12 Nov 2020
Posted in Aerospace, Defense & Security
Resumption of defense talks with China puts India’s procurement policy under spotlight, says GlobalData
The resumption of talks at the Corps Commanders level between Indian and China to defuse the tensions around the Line of Actual Control (LAC) has brought India’s defense posture and procurement under the spotlight once again. The talks bring to the fore India’s armed forces, its equipment, preparedness and posture that highlights the need to prioritize quick procurement over indigenization of capabilities, says GlobalData, a leading data and analytics company.
GlobalData’s recent thematic report, ‘Impact of India on Aerospace and Defense – Thematic Research’ focuses on not just the change in policy but also how India’s changes in its defense procurement and how production could impact the larger defense market. The Indian Ministry of Defense (MoD) is anticipated to consistently increase its defense expenditure from US$66.9bn in 2020 to US$74.2bn in 2021. Over the period till 2030, Indian defense expenditure is expected to reflect a compound annual growth rate (CAGR) of 12.91% and increase from US$74.2bn in 2021 to US$120.6bn in 2025. Increased tensions with China as well as Pakistan will drive this further as per the need to replace legacy platforms.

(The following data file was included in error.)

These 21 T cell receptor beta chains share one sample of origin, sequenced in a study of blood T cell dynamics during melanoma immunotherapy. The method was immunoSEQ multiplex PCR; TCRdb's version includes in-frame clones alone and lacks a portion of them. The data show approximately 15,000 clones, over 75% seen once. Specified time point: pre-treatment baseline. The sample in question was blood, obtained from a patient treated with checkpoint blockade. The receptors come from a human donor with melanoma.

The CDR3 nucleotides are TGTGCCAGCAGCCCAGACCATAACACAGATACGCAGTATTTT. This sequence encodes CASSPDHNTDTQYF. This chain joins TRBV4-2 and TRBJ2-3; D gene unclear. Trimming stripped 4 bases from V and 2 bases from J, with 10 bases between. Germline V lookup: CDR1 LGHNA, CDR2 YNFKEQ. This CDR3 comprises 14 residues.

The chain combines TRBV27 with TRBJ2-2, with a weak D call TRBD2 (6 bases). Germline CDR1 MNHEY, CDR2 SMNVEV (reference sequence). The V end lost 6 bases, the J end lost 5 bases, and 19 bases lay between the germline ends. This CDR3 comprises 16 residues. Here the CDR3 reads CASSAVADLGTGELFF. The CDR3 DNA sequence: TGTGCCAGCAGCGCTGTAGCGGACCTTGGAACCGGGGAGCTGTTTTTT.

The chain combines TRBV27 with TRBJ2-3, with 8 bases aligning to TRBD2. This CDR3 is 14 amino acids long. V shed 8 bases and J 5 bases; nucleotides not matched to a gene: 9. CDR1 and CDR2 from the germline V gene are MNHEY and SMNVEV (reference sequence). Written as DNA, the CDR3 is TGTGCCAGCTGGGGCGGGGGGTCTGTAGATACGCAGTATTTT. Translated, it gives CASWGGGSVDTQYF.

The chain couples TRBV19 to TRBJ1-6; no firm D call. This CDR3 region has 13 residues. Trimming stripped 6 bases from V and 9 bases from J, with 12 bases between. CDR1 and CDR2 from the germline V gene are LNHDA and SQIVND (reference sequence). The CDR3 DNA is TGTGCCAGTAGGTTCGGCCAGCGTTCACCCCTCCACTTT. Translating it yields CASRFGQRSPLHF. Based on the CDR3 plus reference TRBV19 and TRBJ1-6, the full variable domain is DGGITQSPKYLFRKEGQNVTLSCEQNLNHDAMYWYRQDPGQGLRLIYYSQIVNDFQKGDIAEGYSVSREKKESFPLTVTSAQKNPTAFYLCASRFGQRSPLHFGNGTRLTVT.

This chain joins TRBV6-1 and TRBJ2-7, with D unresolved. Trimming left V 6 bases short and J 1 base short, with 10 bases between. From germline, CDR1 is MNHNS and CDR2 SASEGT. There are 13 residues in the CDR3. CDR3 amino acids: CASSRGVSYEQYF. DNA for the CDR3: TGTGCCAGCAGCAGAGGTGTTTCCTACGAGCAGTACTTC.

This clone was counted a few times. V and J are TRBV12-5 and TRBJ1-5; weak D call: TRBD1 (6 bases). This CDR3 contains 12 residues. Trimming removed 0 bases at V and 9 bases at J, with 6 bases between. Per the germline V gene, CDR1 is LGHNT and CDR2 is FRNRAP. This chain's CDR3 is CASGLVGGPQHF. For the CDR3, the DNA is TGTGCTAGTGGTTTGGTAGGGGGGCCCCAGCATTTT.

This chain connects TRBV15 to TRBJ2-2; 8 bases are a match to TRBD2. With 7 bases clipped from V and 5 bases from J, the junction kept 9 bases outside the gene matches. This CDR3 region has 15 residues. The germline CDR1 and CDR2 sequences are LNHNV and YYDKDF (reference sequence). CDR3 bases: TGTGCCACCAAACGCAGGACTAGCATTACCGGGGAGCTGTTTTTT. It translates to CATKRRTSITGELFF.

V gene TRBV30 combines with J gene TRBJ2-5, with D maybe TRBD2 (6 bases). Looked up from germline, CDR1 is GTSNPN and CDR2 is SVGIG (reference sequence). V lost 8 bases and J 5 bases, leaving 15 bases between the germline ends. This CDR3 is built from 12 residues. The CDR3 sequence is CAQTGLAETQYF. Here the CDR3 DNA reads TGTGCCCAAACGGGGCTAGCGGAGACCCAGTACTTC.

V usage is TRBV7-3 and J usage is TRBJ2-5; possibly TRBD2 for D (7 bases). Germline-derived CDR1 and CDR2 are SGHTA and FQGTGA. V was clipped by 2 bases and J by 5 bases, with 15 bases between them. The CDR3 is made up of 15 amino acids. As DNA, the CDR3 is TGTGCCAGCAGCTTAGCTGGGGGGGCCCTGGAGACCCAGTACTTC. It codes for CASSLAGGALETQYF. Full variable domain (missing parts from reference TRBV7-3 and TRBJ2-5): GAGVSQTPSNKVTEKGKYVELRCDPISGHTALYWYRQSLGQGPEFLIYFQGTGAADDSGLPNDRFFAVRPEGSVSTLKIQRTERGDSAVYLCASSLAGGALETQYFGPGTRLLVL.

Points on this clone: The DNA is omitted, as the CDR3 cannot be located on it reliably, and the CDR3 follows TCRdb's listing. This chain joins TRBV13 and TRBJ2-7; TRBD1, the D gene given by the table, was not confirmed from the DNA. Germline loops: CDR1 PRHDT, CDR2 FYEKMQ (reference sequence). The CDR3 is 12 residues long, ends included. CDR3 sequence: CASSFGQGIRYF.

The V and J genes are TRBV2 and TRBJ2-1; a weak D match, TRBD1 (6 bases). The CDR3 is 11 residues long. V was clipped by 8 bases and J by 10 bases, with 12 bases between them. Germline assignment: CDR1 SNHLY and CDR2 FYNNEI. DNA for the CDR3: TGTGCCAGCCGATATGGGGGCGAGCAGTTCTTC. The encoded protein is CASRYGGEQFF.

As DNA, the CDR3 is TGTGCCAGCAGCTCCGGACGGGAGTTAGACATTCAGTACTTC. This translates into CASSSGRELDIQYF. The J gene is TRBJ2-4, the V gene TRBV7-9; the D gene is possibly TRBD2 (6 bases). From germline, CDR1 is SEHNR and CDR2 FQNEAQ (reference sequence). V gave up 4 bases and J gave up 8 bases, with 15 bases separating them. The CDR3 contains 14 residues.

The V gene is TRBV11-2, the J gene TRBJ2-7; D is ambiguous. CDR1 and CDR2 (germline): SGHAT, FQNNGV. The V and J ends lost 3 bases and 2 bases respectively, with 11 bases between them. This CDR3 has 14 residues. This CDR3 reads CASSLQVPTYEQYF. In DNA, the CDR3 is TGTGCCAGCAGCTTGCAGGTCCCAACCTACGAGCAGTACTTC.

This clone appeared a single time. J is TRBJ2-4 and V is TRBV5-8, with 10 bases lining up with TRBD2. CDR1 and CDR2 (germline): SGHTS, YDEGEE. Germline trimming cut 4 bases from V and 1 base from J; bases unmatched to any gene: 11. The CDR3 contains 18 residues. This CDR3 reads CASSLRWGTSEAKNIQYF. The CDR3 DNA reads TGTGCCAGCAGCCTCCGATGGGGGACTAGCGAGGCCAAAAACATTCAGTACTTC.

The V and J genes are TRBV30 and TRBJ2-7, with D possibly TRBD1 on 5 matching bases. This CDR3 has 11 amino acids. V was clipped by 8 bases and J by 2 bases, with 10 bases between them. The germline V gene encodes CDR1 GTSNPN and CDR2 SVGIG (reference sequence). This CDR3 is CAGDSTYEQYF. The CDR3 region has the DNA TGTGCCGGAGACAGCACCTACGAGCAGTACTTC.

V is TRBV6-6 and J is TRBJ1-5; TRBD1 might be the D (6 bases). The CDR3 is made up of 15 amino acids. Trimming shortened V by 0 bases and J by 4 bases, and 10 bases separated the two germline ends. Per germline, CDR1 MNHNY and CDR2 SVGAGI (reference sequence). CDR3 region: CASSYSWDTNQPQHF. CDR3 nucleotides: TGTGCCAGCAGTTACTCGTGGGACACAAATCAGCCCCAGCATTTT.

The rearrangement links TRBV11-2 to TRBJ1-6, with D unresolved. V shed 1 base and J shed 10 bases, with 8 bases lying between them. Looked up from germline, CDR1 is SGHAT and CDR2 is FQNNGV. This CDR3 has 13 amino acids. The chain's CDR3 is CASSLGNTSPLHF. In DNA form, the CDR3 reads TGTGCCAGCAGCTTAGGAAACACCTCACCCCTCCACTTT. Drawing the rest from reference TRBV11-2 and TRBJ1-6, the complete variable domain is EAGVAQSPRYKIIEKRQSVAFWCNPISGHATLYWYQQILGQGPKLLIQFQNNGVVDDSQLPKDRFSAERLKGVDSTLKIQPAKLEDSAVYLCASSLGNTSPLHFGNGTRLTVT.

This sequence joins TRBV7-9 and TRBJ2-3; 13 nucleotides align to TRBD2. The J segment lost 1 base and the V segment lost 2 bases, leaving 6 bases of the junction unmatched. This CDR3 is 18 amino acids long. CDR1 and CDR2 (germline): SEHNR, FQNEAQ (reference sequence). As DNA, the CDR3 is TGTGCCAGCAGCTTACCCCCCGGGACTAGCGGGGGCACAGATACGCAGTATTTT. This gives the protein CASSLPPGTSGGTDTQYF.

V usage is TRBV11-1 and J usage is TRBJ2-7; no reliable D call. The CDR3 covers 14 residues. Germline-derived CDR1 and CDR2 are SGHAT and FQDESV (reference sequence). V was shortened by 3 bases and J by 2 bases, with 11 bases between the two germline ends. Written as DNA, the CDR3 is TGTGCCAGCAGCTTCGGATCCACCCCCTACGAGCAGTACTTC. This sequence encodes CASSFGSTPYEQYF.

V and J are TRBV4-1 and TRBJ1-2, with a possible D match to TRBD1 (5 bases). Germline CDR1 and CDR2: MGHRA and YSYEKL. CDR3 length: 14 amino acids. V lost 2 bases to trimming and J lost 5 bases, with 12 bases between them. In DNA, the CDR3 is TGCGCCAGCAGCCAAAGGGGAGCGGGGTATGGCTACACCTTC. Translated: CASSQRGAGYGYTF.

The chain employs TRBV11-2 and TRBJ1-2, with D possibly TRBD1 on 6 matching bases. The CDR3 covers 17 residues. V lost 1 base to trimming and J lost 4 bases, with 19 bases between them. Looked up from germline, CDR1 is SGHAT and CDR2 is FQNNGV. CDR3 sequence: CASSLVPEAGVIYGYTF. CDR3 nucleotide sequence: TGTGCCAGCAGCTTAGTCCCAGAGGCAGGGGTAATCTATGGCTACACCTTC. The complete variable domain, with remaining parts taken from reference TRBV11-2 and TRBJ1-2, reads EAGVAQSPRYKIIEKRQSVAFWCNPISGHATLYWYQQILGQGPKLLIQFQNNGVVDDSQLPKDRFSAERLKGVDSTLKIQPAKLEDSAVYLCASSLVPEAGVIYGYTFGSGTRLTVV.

Anthony Endresen, Aerospace and Defense Analyst at GlobalData, says: “Prior to the commencement of the talks, the Chief of Defence Staff, General Bipin Rawat expressed displeasure over the Chinese support for Pakistan on a number of issues and hence, he said that India would not accept any change in its stand on the LAC.
“Of particular interest is the focus of the government to envisage the capability of a larger conflict in the region with Pakistan and China. India’s military response earlier had elicited an emergency order for Spike missiles to deal with any escalation of threat and this was followed on with a second emergency order.”
The increased military activity on India’s borders highlights the impact of troubled procurement policy for a number of years, perhaps best illustrated by the shortcomings of ‘Make in India’ and ‘Make in India 2’ policies. The October 2020 announcement of the removal of the offset requirement for government to government contracts, inter-government agreements and ab-initio single vendor situations highlights the reality facing these policies.
Endresen concludes: “Ultimately, increased tensions with China and its ally Pakistan mean that India has to prioritize procurement and capabilities above these flagship indigenization projects. Magnifying or protracting these talks would certainly serve to emphasize the defense imperative rather than the underlying policy failures in procurement. At a time when India is seeking to become a major defense exporter rather than reliant importer, these are increasingly important calculations.”